• Sara D'Amico

Synonymes: A Vulnerable Journey into Identity


Kino Lorber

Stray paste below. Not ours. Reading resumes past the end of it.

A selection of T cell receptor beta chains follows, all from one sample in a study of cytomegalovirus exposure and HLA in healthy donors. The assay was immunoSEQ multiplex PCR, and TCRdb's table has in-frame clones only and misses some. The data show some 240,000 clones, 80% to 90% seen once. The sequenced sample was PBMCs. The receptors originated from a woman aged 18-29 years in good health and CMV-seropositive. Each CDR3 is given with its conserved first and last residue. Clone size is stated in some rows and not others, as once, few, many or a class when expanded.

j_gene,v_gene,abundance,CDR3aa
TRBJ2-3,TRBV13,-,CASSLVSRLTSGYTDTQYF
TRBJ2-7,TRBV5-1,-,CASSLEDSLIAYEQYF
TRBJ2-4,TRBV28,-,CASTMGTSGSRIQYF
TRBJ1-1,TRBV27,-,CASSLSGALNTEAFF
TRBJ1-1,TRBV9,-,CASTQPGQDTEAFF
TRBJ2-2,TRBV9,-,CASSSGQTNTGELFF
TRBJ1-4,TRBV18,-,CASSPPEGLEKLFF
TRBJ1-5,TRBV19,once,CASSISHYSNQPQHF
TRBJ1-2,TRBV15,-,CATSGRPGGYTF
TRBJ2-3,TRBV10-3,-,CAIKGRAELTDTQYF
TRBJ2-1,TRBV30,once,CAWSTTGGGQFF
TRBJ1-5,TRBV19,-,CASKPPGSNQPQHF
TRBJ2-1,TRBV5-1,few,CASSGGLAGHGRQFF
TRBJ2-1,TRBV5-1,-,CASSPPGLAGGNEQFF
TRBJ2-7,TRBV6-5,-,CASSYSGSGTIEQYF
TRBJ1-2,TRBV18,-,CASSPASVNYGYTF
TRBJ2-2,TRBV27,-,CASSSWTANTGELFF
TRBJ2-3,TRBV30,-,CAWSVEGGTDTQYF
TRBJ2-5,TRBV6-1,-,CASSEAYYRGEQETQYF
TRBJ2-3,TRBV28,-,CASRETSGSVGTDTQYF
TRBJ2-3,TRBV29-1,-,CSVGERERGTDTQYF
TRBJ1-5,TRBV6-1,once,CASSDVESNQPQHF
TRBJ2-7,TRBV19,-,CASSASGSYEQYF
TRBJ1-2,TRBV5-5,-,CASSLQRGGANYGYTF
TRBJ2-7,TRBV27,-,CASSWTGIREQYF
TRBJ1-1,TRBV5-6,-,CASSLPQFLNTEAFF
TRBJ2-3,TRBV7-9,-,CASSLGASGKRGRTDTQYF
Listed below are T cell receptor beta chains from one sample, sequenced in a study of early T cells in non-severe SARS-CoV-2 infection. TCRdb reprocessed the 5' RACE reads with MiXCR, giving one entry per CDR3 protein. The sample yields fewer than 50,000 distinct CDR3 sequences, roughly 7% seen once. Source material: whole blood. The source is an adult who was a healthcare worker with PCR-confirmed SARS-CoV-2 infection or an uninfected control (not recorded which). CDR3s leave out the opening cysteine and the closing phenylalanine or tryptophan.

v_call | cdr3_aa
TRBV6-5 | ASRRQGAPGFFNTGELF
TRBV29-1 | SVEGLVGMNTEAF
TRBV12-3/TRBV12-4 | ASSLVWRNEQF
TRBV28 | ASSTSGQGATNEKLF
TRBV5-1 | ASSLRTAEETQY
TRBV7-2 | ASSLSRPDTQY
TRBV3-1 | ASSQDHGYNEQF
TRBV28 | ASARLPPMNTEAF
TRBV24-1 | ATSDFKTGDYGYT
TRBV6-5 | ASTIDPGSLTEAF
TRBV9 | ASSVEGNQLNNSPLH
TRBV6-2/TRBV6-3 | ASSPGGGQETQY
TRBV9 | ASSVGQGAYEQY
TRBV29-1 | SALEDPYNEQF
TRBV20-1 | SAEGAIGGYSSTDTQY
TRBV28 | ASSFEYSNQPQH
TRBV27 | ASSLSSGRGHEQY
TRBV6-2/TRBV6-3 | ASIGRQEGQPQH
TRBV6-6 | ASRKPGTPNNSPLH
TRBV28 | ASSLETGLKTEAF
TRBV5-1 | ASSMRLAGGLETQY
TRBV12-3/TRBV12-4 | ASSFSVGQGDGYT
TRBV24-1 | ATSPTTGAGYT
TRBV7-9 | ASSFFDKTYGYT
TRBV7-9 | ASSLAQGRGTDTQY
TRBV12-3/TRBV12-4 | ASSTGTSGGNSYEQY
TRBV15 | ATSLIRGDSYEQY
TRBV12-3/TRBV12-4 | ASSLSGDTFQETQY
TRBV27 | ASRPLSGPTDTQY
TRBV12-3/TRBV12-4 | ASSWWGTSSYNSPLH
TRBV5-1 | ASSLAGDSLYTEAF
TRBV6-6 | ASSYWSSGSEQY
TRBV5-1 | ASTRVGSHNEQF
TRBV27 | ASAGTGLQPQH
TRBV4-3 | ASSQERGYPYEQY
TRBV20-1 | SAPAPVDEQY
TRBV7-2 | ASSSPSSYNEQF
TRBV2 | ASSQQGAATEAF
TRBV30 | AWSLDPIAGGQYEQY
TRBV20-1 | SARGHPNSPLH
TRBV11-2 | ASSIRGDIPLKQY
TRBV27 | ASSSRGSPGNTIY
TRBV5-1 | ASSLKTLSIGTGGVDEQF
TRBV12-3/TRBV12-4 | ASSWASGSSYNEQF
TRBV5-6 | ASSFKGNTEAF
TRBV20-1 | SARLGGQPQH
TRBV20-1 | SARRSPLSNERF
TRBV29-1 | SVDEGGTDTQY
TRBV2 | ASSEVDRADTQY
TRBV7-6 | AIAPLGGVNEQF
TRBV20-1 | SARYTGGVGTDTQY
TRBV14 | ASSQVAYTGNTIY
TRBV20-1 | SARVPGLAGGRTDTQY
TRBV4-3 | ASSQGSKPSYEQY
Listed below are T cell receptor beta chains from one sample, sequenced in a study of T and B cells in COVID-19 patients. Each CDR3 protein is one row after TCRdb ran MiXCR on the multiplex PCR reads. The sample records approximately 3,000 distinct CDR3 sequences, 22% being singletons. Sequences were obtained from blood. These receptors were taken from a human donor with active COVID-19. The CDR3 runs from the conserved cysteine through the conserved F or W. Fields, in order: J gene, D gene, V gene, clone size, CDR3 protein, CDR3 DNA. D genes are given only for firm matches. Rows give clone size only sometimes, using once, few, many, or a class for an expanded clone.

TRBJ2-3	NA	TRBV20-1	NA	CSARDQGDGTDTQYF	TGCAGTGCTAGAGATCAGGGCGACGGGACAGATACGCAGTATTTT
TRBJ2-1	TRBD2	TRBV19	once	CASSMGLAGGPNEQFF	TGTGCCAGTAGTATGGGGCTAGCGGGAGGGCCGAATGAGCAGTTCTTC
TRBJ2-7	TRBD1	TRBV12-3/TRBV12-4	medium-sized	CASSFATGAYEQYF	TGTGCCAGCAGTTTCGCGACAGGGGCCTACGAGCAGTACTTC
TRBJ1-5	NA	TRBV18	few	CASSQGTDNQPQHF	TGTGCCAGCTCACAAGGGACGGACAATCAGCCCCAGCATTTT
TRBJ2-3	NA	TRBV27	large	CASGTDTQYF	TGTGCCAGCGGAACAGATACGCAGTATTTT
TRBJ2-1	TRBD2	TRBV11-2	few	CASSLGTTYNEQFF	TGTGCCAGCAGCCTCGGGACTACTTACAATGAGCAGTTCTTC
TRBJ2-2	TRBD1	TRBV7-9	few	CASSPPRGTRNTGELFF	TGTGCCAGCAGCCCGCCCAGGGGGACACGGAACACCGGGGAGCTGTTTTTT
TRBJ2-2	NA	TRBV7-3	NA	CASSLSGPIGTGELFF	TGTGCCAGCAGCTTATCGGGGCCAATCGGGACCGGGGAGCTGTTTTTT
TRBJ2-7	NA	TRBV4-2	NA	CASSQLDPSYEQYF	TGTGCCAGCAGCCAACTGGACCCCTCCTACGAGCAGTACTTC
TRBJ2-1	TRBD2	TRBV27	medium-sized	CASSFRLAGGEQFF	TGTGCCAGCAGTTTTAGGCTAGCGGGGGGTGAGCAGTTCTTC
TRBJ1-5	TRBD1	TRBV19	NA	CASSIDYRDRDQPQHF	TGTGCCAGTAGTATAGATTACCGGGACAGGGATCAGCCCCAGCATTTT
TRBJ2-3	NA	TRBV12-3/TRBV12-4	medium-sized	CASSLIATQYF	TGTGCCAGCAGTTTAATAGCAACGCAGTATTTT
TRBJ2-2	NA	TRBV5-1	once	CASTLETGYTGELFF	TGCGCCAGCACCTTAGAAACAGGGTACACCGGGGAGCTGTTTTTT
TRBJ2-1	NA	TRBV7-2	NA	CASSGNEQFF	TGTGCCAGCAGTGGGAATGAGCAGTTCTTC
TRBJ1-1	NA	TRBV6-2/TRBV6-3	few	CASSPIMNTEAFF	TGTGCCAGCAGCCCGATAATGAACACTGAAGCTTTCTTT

Synonymes is a story of struggle, of conflict, of strife, of aspiration and faith; it raises the question of identity, of whether we can truly leave behind who we are and where we came from.   ​Yaov (brilliantly played by newcomer Tom Mercier) flees Israel for France in the hopes of starting his life anew, of escaping the ties of language, religion, and duty that bound him in his native land. The film opens on Yoav walking the streets of Paris on a dark, cold night, with nothing luggage and a sleeping bag. His few belongings are stolen while he takes a (sensual) shower in a majestic but empty apartment, leaving him no choice but to run naked around the building seeking help from an empathetic neighbor.  No one responds to his pleas.  Alone, freezing, and with only one thing to his name (a lip ring) Yoav admits defeat and slumps in the bathtub, with nothing but a slow trickle of water to keep him warm. This is Yoav’s rebirth. He wakes up surrounded by soon-to-be friends and the hope of a fresh start.  Yoav doesn’t know what he’ll do in Paris exactly, except “be French.”   He spends much of his time trying to become French and to bury his Israeli identity; he pins postcards of famous French historical figures on his wall, sings the French anthem louder and more enthusiastically than anyone in his French class, and refuses to speak Hebrew. As he walks the streets of Paris, Yoav practices the vocabulary he learned from his French dictionary: words like bestial, obscene, vulgar, fetid.  Words that describe the life he is trying to forget. As his friend Emile (Quentin Dolmaire) predicts, it is not enough for Yoav to just “be French.”  His only acquaintances in the country besides Emile and Caroline (Louise Chevillotte) are Jewish.  And Yoav finds himself telling Emile and Caroline stories about his past life - about his time in the Army, about how his mother humiliated him at a ceremony by laughing at the colonel, about the time he shot a machine gun to the tune of “Sympathique” by Pink Martini.  It is no coincidence that the song reflects his future attitude: “je ne veux pas travailler, je ne veux pas déjeuner, je veux seulement oublier . . .”  (I don’t want to work, I don’t want to eat lunch, I want only to forget…). It is Yoav’s lack of purpose - his desire only to escape and to adopt a new French identity, without any other tangible goal - that gives the film a plotless feel. I left the theater feeling as though I’d experienced something vulnerable and raw, but struggling to make sense of exactly where the film had taken me, and what I was left with.  Maybe that’s the point.  Life is messy.  It’s full of emotion and mistakes and escapes and desires that lead to a crisis point, forcing you into a new beginning.  Forcing you to find yourself.  That process is never easy, and it rarely makes sense.   Despite Yoav’s best efforts to reinvent himself, his past catches up to him. He reclaims his stories, faces his father, and explodes into madness as his reality and his fantasies collide.   As D’Angelo Barksdale wisely posited in “The Wire”: “The past is always with us, and where we come from, what we go through, how we go through it, all this shit matters … It’s like you can change up, right, you can say you somebody new, you can give yourself a whole new story.  But, what came first is who you really are and what happened before is what really happened.” Synonymes is a film about identity, about the impossibility of severing your present from your past. About grappling with your history and not letting it control your future. About hope.  It’s worth a watch.

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